Women in Politics

November 19, 2006|By The Globalist.com

Everybody knows by now that, with the likely election of Nancy Pelosi as speaker of the House of Representatives, she will be the first woman to hold that post in U.S. history. And early polls say Hillary Clinton is a leading Democratic contender for the presidency. Condoleezza Rice is viewed favorably as a potential presidential candidate by some Republicans and, last week, Washington Sen. Patty Murray joined the Democratic leadership team in the U.S. Senate.

How does that compare with the rise of women to high political office in other major countries around the world? Not so well, it turns out. Only three major countries have never had a woman as president or prime minister. They are the United States, Italy and Japan.

Highlights from the advance of women in politics around the world:

The first G7 nation to have a woman as head of government or as head of state was Great Britain. Margaret Thatcher was elected prime minister in May 1979 ? and served for more than 11 years.

Next were France and Canada. Edith Cresson served as French prime minister in 1991-92, and Kim Campbell briefly served as Canadian prime minister in 1993.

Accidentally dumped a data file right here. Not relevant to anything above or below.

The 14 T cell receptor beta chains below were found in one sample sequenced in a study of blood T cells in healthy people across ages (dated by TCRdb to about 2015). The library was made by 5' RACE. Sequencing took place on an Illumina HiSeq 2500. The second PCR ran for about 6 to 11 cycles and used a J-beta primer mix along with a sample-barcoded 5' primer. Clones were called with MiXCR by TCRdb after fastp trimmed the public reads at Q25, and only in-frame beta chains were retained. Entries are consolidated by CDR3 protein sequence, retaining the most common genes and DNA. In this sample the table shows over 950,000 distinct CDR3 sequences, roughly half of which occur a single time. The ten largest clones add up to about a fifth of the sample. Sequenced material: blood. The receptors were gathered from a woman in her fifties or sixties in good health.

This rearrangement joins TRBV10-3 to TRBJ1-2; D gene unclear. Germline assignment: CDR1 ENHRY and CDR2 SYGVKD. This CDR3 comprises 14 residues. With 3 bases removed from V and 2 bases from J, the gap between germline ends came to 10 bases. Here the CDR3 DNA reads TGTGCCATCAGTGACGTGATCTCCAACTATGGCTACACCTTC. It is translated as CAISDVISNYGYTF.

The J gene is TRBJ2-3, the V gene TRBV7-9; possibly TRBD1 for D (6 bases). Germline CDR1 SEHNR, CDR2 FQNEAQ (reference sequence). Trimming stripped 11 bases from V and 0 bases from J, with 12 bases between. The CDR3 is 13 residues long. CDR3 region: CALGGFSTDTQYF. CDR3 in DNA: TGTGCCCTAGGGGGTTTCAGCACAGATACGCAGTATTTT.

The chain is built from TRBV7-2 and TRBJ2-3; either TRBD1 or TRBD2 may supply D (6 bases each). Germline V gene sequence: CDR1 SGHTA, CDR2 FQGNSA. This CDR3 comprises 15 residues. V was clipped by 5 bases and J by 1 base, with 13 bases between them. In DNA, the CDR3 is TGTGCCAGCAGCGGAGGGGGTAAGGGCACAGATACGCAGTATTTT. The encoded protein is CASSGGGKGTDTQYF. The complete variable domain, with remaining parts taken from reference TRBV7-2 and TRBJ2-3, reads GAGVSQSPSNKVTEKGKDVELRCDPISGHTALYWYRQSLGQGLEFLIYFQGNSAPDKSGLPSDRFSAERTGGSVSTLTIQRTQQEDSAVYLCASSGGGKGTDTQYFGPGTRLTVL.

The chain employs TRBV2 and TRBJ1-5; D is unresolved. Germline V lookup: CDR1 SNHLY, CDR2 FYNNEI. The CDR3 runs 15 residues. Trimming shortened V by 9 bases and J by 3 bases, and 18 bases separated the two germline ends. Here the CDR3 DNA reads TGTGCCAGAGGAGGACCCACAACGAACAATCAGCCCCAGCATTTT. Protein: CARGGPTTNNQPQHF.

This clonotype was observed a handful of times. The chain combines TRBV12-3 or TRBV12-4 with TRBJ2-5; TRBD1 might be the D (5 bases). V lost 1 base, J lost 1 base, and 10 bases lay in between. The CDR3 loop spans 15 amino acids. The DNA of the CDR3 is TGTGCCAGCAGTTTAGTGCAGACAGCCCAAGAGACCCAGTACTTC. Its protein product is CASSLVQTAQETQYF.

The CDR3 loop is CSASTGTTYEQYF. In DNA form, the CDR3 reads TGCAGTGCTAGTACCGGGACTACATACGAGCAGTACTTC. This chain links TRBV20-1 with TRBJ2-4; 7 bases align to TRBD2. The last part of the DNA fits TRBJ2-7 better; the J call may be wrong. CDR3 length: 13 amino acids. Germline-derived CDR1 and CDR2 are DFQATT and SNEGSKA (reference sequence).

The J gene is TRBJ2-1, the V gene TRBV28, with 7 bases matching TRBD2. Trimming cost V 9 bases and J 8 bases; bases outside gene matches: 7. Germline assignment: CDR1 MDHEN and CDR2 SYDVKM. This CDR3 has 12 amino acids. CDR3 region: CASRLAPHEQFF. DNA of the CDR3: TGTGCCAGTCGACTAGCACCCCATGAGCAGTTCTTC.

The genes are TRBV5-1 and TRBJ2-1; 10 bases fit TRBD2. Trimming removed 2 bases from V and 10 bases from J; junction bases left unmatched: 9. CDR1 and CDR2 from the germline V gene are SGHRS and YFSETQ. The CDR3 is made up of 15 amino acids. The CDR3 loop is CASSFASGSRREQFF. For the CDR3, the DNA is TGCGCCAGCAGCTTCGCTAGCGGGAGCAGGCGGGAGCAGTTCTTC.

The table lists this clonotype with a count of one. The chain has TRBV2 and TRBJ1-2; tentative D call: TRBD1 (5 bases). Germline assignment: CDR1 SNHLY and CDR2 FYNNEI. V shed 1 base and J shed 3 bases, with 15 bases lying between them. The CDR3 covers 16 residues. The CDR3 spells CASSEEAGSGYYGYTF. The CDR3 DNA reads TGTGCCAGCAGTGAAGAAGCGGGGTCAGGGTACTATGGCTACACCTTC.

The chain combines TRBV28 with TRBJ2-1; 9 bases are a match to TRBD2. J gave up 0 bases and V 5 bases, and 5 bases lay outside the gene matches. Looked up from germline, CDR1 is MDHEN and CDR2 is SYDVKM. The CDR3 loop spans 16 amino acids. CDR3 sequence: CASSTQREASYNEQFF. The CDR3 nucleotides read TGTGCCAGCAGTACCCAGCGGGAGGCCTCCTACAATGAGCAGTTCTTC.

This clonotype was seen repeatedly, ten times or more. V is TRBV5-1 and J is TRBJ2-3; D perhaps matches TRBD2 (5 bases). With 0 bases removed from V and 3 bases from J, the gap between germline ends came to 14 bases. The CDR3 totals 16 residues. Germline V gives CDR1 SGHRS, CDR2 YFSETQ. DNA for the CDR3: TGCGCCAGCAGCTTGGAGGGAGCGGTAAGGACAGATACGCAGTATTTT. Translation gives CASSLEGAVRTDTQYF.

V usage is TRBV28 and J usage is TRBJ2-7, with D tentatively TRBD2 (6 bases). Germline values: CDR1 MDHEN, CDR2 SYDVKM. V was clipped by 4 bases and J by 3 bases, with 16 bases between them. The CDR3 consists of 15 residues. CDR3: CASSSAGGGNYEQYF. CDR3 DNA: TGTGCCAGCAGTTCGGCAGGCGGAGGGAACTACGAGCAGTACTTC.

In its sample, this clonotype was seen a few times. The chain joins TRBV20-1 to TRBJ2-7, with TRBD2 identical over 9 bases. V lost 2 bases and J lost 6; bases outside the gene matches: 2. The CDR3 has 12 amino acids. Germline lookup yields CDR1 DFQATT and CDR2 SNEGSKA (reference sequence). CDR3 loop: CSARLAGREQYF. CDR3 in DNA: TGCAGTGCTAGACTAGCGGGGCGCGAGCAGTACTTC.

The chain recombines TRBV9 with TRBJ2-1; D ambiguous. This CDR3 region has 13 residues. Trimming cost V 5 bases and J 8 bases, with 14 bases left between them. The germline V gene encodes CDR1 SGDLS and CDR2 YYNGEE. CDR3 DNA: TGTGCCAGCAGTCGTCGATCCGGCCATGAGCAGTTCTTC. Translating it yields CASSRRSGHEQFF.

More recently, Angela Merkel became chancellor of Germany in November 2005, making her Germany?s first woman head of government.

Other large democracies with women leaders include the world?s largest democracy, India, where Indira Gandhi was prime minister from 1966 to 1977 and from 1980 to 1984.

In Indonesia, the world?s third-largest democracy, Megawati Sukarnoputri served as the country?s president from 2001 to 2004.

The first woman in South America to be elected to the top national office ? without replacing a deceased or disabled husband ? was Michelle Bachelet, who was elected president of Chile in January 2006.

The first African country to elect a woman as president was Liberia, where former World Bank economist Ellen Johnson-Sirleaf became head of state in January 2006.

The first elected female leader in the world was Sri Lankan Prime Minister Sirimavo Bandaranaike, who first came to power in 1960.

And, while Japan has never had a woman head of government or head of state, Takako Doi served as the first female speaker of the Japanese Diet, the lower house of parliament, from 1993 to 1996.

In other words, Pelosi?s anticipated arrival in a post third in the line of presidential succession appears long overdue.

Source: The Globalist.com

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